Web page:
April 20, 2011

A Mind Without Thoughts Is Like Tea Without Leaves.

Just as the heart beats and the lungs breathe, thoughts think themselves.

The point of meditation is not to extinguish thoughts. Rather, it is to move beyond thought. To discover space or an atmosphere that is not conditioned by thought. This world, which is already present, is true freedom; as it is not limited by our fears of the past or expectations for the future. In short, it is beyond insecurity.

“When people begin to meditate, they often say that their thoughts are running riot, and have become wilder than ever before. But I reassure them and say that this is a good sign. Far from meaning that your thoughts have become wilder, it shows that you have become quieter, and you are finally aware of just how noisy your thoughts have always been. Don’t be disheartened or give up. Whatever arises, just keep being present, keep returning to the breath, even in the midst of all the confusion.

Sometimes people think that when they meditate there should be no thoughts and emotions at all; and when thoughts and emotions do arise, they become annoyed and exasperated with themselves and think they have failed. Nothing could be further from the truth. There is a Tibetan saying: “It’s a tall order to ask for meat without bones, and tea without leaves.” So long as you have a mind, there will be thoughts and emotions.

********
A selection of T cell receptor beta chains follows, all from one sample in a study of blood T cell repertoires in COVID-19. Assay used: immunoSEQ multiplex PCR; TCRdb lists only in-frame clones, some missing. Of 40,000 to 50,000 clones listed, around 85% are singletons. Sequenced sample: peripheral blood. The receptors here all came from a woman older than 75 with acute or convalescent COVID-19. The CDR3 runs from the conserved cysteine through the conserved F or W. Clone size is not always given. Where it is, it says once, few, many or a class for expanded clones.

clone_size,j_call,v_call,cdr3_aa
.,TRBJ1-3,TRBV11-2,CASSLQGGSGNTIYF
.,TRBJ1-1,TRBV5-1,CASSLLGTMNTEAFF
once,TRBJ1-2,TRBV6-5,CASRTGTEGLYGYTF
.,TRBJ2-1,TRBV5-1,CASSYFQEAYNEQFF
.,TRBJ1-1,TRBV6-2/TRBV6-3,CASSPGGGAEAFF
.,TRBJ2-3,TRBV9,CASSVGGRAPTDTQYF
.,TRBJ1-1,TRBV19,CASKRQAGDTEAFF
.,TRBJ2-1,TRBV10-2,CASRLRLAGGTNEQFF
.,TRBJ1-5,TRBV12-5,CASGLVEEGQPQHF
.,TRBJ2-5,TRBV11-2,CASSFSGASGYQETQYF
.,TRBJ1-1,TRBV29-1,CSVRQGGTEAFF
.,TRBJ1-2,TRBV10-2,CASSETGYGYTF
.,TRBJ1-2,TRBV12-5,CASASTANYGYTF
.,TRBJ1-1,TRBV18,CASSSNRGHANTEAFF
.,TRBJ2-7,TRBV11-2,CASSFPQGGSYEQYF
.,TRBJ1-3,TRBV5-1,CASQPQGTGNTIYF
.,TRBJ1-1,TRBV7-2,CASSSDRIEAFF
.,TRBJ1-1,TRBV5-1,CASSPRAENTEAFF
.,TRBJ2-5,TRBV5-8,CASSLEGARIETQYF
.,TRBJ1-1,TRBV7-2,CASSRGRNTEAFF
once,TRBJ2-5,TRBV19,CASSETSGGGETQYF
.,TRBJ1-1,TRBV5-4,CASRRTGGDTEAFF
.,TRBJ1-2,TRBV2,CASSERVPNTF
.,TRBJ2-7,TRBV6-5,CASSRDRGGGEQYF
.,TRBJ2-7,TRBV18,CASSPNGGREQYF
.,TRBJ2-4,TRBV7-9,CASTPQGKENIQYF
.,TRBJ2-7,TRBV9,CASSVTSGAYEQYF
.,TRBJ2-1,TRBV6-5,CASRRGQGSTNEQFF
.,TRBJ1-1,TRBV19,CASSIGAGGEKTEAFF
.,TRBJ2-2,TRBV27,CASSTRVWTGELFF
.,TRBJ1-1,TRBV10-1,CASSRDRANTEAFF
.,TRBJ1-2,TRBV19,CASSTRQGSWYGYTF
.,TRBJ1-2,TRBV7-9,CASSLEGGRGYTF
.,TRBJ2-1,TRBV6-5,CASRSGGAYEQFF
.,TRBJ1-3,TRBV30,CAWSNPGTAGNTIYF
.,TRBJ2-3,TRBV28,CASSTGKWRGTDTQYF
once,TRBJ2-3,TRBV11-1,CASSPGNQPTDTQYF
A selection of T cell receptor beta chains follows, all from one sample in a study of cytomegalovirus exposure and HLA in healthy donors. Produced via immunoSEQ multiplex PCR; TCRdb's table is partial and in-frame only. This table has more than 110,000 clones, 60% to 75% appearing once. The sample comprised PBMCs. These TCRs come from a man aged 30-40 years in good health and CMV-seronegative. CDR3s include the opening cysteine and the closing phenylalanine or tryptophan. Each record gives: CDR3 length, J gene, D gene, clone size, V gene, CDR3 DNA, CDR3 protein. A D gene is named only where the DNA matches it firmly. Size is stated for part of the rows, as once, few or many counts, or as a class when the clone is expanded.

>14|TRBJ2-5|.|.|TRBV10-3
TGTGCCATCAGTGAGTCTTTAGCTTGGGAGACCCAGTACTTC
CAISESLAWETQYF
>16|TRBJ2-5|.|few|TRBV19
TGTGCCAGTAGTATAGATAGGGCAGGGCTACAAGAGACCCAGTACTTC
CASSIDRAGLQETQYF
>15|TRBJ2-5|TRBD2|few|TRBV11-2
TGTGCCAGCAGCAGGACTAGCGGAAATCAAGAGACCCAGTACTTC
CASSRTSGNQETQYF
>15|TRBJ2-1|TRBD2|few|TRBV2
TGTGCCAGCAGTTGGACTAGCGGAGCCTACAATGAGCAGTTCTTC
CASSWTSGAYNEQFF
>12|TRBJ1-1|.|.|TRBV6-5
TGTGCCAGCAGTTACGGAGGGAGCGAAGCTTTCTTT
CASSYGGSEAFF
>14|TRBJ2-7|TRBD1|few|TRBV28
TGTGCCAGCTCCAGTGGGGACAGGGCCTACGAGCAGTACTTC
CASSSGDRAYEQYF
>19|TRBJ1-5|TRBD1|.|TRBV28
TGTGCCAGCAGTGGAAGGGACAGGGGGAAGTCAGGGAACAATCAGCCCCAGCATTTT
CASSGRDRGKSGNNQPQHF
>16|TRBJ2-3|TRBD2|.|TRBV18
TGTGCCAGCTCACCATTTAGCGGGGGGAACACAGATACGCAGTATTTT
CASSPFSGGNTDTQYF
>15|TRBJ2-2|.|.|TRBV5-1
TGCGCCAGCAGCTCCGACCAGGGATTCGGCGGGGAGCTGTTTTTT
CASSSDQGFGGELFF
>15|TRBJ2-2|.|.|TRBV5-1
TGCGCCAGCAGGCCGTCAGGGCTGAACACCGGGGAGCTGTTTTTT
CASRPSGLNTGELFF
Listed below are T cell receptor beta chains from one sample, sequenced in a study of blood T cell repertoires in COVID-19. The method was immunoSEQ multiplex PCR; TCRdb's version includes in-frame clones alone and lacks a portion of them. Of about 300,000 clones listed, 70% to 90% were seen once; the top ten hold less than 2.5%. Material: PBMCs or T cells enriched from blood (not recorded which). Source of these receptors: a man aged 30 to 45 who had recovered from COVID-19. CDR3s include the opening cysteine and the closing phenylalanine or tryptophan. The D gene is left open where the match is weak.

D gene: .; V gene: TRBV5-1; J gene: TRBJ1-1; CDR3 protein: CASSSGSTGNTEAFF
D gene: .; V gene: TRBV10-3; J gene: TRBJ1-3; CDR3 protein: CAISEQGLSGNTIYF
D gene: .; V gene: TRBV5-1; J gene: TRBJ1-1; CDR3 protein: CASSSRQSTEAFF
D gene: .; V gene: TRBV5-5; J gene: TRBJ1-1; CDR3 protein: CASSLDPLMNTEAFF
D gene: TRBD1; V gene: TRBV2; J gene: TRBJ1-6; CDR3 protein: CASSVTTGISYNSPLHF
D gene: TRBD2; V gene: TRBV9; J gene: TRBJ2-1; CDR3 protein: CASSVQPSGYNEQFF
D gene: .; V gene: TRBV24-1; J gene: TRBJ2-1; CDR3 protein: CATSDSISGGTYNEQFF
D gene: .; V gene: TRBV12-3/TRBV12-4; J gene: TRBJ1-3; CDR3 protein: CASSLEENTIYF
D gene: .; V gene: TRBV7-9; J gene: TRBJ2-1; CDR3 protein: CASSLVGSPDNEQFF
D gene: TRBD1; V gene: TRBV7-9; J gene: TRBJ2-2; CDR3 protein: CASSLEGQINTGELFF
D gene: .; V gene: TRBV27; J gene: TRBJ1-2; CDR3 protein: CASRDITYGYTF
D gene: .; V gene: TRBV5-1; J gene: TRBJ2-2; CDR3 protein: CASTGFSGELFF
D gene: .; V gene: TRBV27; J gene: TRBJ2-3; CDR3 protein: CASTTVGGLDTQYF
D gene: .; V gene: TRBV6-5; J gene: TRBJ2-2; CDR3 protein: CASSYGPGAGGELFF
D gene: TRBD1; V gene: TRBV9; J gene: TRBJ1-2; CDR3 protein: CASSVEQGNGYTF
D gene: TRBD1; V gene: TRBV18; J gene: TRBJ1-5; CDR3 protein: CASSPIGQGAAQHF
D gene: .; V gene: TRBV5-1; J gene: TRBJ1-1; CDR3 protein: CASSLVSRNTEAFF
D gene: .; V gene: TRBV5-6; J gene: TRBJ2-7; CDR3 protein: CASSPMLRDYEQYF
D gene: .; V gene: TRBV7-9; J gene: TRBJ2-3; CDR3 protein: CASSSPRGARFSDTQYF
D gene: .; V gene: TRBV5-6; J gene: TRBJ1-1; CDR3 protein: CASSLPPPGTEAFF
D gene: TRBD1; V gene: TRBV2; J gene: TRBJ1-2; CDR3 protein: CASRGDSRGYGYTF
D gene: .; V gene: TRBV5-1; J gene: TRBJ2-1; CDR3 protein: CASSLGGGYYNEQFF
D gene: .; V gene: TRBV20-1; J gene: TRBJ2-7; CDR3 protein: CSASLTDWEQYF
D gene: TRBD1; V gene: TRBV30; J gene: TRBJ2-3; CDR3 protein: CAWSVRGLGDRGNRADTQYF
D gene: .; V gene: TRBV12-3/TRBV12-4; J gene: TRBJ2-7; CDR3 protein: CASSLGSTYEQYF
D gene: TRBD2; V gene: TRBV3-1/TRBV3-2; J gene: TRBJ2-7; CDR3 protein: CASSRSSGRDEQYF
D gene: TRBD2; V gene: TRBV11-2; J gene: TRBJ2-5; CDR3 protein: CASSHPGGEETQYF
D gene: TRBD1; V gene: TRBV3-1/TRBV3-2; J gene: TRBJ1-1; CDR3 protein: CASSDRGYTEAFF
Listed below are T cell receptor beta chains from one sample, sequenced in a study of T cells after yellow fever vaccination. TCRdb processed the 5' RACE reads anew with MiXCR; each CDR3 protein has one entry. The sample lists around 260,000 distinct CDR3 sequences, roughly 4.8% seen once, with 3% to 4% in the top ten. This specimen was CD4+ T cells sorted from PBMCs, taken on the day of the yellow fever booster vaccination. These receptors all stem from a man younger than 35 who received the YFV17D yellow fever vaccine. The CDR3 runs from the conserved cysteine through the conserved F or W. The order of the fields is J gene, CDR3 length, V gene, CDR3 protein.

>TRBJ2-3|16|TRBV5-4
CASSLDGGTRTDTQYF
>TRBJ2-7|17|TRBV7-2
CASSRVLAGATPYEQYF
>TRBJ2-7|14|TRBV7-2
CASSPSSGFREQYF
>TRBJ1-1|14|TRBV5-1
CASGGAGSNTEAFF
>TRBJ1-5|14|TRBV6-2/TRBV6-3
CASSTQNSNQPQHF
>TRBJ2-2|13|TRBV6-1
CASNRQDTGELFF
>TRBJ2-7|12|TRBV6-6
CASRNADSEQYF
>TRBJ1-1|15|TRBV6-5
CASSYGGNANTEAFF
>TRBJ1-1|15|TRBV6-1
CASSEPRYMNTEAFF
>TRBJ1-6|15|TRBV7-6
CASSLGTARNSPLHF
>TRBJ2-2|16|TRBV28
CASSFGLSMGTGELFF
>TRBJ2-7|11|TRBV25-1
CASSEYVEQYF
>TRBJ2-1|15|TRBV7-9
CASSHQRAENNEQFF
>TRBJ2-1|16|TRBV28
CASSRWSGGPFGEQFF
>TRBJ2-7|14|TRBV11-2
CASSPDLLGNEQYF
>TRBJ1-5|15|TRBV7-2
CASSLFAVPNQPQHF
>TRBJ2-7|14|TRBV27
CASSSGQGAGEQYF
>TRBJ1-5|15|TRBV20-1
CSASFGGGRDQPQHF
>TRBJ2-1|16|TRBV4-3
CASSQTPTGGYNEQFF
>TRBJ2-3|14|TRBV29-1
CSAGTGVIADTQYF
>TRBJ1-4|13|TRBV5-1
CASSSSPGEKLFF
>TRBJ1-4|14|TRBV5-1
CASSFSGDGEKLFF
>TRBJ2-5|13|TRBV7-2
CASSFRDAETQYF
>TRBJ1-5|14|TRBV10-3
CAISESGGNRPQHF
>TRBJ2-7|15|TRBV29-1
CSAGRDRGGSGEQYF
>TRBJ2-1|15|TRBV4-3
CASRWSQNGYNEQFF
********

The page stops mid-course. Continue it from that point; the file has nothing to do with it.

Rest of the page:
You will discover for yourself that there is a gap between each thought. When the past thought is past, and the future thought not yet arisen, you will always find a gap in which the Rigpa, the nature of mind, is revealed.

My master had a student called Apa Pant… Apa Pant kept pestering him, asking him again and again how to meditate, so this time when my master replied, it was in such a way as to let him know that he was telling him once and for all: “Look, it’s like this: When the past thought has ceased, and the future thought has not yet arisen, isn’t there a gap?”

“Yes,” replied Apa Pant.

“Well, prolong it: That is meditation.”

~taken from The Tibetan Book Of Living And Dying by Sogyal Rinpoche

And here it is from the horse’s mouth!

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